Vans Hi-Standard Review

Vans Snowboard Boots

One thing that you may notice about both the Vans Hi-Standard Snowboard Boots is the use of traditional lacing. Call us old fashioned but nothing really compares to the feeling of putting on a pair of snowboard boots, pulling up on the laces and tying a big old knot or perhaps a double knot.

Vans Hi-Standard Snowboard Boots Review

Vans V66 HikingComfort is king! When it comes to trying on a brand new pair of snowboard boots the Vans Hi-Standard Snowboard Boots offers that elusive perfect comfy no-need to break in fit. In the 10+ years, I have been reviewing gear no other boot brand can even come close to the feeling of Vans Snowboard Boots fresh out of the box.

Need even more comfort? The Vans Hi-Standard Boots come with a  heat-moldable liner, although I personally never even felt the need to get these custom-fitted, maybe they would fit even better with some time spent at a local snowboard shop using the heat molders?

When something isn’t broken I try my best not to mess around, both these boots fit perfectly.

Once the Vans Hi-Standard Snowboard Boots have been laced up the peace of mind happens quickly as you know these boots won’t loosen until you undo the knots at the end of the day. Along with the outer laces, the boots feature an internal web harness quick pull system that really helps to pull your feet and heels down into the liner for a super dialed-in fit.

Waffles seem to be popular in the snow sports world these days, and Vans has perfected the Waffle Outsole on their Vans Snowbaord Boots. The Waffle Outsoles on the Hi-Standard Boots offer a ton of traction for walking around icy parking lots or hiking up steep boot packs.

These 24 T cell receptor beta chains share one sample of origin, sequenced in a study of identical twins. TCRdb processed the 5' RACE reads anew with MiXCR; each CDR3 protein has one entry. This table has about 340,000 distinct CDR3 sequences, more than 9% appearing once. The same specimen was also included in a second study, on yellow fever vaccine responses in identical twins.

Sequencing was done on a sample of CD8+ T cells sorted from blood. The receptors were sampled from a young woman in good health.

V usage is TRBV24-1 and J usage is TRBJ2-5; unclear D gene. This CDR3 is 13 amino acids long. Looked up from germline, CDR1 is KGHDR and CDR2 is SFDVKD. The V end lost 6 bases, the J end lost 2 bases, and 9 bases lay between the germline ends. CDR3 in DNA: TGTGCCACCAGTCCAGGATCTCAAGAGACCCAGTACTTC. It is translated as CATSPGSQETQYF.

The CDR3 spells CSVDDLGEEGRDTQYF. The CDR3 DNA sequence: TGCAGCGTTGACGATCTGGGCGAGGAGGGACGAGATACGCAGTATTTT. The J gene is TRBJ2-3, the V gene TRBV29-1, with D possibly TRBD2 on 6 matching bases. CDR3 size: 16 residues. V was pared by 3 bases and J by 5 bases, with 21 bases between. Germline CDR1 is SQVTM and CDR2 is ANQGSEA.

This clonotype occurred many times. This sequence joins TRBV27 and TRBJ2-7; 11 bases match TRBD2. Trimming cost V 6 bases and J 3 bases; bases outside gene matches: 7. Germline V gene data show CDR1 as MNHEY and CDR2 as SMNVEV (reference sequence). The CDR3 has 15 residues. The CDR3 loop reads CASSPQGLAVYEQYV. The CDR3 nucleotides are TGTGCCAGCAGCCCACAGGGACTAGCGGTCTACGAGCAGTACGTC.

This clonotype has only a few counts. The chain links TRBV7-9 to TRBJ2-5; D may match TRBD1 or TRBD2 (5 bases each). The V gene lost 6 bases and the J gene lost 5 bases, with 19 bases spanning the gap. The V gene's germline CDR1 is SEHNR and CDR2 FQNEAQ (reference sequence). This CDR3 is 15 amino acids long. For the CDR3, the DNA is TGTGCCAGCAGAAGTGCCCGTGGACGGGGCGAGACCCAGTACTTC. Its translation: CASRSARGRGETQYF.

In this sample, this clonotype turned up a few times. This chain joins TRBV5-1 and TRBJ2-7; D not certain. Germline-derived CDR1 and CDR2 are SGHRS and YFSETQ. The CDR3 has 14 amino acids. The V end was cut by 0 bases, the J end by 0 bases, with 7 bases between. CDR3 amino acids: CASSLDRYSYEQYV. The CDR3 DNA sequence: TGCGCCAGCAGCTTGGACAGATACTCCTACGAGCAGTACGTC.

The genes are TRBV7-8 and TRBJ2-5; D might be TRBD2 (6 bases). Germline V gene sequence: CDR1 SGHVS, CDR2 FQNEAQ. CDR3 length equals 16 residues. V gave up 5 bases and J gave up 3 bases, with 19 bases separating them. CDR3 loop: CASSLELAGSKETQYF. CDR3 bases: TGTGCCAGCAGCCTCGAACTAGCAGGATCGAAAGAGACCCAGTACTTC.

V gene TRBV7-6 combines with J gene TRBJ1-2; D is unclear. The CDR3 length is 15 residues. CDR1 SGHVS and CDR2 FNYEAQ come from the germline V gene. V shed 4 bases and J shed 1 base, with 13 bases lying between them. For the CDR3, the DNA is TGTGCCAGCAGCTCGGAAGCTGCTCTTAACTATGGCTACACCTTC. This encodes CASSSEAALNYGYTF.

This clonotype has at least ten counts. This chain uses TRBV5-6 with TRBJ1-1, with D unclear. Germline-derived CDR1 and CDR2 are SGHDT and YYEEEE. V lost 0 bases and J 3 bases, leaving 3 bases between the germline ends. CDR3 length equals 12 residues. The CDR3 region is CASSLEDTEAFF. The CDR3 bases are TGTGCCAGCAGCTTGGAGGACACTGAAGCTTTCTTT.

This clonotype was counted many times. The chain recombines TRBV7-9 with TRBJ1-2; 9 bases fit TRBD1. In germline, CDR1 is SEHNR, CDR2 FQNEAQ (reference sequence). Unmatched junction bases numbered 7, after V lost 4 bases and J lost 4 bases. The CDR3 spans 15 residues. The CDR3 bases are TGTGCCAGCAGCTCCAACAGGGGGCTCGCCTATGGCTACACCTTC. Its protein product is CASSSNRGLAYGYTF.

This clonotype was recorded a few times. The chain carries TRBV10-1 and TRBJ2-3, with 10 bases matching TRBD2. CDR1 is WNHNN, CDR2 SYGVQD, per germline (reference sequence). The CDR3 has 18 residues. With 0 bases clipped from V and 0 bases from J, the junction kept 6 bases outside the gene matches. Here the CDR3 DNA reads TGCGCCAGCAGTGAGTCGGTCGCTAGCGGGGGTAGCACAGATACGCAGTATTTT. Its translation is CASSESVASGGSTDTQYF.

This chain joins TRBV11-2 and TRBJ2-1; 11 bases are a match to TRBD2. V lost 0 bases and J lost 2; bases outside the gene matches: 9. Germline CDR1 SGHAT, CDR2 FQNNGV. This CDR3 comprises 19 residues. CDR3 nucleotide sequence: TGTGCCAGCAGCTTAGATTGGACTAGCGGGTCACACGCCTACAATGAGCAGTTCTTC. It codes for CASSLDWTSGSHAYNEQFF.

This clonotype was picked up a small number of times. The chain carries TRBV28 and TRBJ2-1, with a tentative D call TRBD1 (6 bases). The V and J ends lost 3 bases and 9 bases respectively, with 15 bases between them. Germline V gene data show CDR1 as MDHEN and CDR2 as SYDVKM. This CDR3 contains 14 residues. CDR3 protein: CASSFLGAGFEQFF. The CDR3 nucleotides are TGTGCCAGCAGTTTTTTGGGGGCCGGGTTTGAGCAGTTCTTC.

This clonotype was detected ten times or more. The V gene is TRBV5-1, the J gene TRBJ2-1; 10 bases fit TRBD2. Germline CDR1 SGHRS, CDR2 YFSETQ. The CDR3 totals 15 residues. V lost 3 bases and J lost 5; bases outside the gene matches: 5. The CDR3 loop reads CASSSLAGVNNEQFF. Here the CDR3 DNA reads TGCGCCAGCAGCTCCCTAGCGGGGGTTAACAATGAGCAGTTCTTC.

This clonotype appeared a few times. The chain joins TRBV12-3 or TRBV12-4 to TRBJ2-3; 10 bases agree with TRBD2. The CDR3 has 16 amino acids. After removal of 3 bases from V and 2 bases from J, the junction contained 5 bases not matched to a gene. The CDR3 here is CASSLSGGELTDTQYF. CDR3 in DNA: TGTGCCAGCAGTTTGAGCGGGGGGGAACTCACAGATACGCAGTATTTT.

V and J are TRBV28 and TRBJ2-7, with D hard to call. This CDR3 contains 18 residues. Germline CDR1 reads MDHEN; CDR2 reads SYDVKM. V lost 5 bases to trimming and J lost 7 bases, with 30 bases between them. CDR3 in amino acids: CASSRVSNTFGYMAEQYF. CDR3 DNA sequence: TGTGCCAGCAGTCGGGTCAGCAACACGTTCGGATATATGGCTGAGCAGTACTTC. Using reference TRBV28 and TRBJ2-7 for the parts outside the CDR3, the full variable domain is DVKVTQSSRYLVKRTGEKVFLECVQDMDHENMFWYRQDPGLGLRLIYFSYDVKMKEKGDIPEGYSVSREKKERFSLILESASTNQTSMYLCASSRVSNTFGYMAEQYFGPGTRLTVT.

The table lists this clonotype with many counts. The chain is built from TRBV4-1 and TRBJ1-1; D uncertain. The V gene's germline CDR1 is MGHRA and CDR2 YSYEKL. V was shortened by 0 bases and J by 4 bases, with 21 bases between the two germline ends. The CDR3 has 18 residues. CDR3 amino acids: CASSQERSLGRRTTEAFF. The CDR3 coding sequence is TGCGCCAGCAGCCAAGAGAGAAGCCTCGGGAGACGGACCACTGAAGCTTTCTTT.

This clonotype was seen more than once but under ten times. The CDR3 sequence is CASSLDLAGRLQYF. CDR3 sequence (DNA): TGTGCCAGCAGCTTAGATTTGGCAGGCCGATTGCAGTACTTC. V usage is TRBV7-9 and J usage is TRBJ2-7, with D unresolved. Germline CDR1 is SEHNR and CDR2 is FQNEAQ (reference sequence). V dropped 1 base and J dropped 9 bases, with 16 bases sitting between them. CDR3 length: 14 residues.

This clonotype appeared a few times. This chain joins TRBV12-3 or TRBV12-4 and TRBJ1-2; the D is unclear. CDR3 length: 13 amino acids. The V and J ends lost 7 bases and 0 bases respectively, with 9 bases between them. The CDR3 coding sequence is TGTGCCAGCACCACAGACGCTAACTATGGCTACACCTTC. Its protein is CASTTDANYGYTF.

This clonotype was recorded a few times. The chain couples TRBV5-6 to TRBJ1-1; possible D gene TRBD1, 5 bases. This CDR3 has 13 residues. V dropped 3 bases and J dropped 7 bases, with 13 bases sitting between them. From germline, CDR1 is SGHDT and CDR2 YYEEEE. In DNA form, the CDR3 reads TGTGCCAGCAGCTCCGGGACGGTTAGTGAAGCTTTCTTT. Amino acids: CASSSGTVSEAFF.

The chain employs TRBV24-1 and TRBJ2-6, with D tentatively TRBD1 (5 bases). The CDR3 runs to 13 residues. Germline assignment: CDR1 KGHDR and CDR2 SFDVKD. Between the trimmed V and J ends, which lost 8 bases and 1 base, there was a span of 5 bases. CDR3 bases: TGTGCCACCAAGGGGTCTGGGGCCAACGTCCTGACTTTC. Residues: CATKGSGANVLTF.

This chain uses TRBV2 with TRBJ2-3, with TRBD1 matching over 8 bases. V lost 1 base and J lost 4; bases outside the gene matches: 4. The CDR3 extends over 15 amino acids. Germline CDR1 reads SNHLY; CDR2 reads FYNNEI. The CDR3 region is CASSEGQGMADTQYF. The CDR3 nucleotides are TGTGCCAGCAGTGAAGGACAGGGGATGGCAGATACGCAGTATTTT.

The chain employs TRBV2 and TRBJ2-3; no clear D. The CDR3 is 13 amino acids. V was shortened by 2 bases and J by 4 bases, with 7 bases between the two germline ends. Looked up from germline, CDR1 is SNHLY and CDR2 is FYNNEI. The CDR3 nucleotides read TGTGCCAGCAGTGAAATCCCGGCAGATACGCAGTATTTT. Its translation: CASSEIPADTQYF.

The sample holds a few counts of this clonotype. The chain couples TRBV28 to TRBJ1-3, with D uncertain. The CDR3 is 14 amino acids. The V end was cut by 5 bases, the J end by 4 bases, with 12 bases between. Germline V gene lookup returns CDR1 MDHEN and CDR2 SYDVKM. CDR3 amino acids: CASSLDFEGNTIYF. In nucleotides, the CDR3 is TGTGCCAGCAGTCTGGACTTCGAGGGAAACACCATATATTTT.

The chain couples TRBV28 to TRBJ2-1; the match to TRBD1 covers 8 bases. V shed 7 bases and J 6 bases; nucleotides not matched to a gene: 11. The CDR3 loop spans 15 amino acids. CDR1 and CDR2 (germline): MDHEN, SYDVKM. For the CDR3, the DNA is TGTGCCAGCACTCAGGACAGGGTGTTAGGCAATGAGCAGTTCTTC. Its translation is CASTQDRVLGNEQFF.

But what makes these a must-have is the amount of vibration dampening these boots offer, meaning if you are riding over super chunder snow, your feet will actually be more stoked than in the past. Like to ride the park and stomp hard landings, well your feet will thank you for the Waffles too.

The Vans Hi-Standard Snowboard Boots offer a very comfortable, surfy and responsive feeling underfoot. For park riders, the Hi-Standard is a solid bet. Hence being the best selling Vans snowboard boot of all times. The Hi-Standard boot is going to be softer than the V-66, another popular lace boot from Vans.

I would say out of a scale of 1-10 with 10 being the stiffest, the Hi-Standard is a 4 out of 10 in terms of flex. Great for tweaking out airs, especially nice for driving in your boots and you may find yourself lounging around in these well after your day on the mountain is done.

What Can Be Improved?

I spend 80% or more of my winter splitboarding these days so the way I use snowboard boots may be different from your needs. I love how soft the boots are torsionally from the top of the calf to the toe which feels very natural and surfy, especially great for jumping off features and landing in deep snow.

What can be improved would be some stability in the heals. (I actually have taken gorilla tape to the liners to “stiffen” these up a bit and it worked wonders. Hopefully in the future Vans sees a need for a soft boot with lateral stiffness?? As splitboarding continues to grow this may or may not happen as a lot of people are switching over to hard boots (think skiing) or rocking very stiff boots like the Vans Infuse which would be perfect for my needs aside from the use of the BOA system.

Vans Boot Stiffness

Overall Impression

I can safely say that anyone reading this will enjoy the feeling you first get when you put on a pair of Vans Snowboard Boots. The fit and performance fresh out of the box will be impossible to beat. For park riders and people that spend a few days on the hill each season check out the affordable Vans Hi-Standard Boot ($199.95)

Vans V66 Waffle

4.7
Vans Hi-Standard
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About the Author

Mike Hardaker
Mike Hardaker grew up surfing and snowboarding in Orange County and followed his love of surfing to Hawaii before eventually moving to the mountains to concentrate on snowboarding. When not on a board, Mike worked for Snowboarder and later oversaw TGR's online publication. He went on to found Mountain Weekly News where he is still CEO and Editor in Chief.

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